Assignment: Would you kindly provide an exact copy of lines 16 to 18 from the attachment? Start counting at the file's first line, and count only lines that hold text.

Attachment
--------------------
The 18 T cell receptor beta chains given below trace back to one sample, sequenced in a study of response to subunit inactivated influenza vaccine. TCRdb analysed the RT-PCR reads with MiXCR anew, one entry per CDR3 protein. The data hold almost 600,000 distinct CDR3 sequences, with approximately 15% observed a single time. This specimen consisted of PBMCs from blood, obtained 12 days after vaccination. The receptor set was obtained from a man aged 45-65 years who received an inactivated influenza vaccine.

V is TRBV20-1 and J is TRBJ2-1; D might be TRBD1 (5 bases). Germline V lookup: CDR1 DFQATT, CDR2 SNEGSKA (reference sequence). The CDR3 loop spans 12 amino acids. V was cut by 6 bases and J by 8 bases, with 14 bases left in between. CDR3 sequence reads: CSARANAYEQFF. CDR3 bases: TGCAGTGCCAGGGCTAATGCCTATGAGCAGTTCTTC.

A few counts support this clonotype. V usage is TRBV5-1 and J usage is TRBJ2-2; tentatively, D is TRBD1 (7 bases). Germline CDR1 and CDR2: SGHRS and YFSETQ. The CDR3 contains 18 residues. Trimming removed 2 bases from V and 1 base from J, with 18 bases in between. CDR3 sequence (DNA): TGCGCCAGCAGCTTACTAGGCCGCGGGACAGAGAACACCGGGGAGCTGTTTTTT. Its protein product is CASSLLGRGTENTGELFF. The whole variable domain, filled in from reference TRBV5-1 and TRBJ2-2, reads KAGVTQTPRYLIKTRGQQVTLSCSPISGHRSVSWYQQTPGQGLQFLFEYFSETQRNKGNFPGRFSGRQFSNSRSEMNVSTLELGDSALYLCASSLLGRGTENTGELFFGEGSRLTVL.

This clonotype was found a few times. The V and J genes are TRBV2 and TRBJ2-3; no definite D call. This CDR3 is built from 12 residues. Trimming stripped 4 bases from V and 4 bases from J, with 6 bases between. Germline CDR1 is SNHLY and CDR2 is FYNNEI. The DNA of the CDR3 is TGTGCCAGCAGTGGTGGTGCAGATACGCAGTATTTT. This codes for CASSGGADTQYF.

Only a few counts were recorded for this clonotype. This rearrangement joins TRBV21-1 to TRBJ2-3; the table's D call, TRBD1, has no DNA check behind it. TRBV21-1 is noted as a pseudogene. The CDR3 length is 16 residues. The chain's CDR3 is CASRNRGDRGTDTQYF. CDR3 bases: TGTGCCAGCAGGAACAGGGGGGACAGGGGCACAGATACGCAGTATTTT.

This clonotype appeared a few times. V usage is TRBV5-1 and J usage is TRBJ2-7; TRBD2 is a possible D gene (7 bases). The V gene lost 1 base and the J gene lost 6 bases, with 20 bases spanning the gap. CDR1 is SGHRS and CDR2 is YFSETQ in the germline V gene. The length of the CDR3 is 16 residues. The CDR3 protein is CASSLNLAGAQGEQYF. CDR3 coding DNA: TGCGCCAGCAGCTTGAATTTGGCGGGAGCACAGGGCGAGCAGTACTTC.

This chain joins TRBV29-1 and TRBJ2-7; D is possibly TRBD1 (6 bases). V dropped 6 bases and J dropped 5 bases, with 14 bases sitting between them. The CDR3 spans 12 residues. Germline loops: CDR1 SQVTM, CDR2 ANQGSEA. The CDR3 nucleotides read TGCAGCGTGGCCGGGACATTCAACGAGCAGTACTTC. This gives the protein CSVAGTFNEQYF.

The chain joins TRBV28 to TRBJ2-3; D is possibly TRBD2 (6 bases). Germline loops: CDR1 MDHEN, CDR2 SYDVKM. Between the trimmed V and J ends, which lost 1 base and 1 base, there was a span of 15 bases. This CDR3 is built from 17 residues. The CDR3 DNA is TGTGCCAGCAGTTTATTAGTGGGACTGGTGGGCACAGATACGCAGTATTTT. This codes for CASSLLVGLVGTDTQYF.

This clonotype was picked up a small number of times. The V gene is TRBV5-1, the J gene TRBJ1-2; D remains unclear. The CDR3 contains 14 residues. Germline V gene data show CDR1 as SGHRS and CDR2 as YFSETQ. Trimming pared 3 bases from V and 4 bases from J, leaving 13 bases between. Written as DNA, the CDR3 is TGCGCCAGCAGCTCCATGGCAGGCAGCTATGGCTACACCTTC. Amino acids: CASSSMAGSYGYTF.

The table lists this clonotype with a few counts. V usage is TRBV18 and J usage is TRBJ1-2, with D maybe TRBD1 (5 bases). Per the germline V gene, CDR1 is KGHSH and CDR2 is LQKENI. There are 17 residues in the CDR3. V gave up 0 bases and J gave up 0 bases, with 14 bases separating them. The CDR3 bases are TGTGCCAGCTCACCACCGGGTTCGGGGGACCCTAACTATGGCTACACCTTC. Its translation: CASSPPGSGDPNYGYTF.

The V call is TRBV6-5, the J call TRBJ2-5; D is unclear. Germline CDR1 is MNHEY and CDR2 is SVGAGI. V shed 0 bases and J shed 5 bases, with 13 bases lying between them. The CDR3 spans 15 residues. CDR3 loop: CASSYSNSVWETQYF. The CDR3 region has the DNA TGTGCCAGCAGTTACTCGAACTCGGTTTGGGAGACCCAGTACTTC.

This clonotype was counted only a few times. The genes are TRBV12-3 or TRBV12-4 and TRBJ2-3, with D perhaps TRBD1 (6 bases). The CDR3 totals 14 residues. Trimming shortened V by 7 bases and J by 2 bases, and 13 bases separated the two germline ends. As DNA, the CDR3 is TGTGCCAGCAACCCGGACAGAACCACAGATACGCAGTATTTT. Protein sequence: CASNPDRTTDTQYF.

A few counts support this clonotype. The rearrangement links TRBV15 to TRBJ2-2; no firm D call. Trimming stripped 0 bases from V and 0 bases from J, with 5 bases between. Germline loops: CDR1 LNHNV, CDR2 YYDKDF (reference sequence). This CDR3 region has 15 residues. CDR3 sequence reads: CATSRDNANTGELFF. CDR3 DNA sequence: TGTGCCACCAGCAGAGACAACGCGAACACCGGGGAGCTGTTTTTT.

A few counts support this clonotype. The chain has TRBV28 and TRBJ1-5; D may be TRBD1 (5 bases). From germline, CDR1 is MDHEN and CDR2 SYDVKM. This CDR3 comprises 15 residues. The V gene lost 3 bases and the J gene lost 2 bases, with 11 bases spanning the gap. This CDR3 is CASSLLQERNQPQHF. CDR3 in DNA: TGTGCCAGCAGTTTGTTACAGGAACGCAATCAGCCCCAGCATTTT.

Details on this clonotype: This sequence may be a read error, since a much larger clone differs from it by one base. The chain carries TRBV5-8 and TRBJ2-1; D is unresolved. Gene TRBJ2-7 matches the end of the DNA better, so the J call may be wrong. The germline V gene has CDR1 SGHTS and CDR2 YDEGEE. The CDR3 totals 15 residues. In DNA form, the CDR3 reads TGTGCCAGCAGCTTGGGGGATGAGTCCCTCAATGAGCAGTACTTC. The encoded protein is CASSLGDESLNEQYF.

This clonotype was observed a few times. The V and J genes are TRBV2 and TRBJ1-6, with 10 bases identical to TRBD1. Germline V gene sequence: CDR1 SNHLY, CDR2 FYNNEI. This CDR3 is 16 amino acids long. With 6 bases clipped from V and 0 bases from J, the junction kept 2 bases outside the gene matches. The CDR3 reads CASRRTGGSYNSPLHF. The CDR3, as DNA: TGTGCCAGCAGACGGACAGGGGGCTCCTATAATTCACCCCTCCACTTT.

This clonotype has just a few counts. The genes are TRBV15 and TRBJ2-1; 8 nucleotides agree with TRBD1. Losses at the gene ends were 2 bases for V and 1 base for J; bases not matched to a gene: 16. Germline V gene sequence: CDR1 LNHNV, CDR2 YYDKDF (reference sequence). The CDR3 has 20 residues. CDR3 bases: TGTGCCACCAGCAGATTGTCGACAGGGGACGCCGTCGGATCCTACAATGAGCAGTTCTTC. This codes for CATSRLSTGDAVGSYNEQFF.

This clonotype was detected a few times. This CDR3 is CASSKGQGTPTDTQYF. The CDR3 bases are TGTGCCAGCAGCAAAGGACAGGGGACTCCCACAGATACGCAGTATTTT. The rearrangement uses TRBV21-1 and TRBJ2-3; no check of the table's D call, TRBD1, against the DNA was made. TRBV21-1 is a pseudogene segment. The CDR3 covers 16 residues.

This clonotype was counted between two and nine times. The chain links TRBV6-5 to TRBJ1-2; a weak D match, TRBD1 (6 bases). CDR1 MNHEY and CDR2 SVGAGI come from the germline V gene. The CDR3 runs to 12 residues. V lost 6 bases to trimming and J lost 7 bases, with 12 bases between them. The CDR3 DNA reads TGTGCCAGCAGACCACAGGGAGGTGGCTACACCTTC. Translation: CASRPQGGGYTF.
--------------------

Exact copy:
This clonotype was observed a few times. The V and J genes are TRBV2 and TRBJ1-6, with 10 bases identical to TRBD1. Germline V gene sequence: CDR1 SNHLY, CDR2 FYNNEI. This CDR3 is 16 amino acids long. With 6 bases clipped from V and 0 bases from J, the junction kept 2 bases outside the gene matches. The CDR3 reads CASRRTGGSYNSPLHF. The CDR3, as DNA: TGTGCCAGCAGACGGACAGGGGGCTCCTATAATTCACCCCTCCACTTT.

This clonotype has just a few counts. The genes are TRBV15 and TRBJ2-1; 8 nucleotides agree with TRBD1. Losses at the gene ends were 2 bases for V and 1 base for J; bases not matched to a gene: 16. Germline V gene sequence: CDR1 LNHNV, CDR2 YYDKDF (reference sequence). The CDR3 has 20 residues. CDR3 bases: TGTGCCACCAGCAGATTGTCGACAGGGGACGCCGTCGGATCCTACAATGAGCAGTTCTTC. This codes for CATSRLSTGDAVGSYNEQFF.

This clonotype was detected a few times. This CDR3 is CASSKGQGTPTDTQYF. The CDR3 bases are TGTGCCAGCAGCAAAGGACAGGGGACTCCCACAGATACGCAGTATTTT. The rearrangement uses TRBV21-1 and TRBJ2-3; no check of the table's D call, TRBD1, against the DNA was made. TRBV21-1 is a pseudogene segment. The CDR3 covers 16 residues.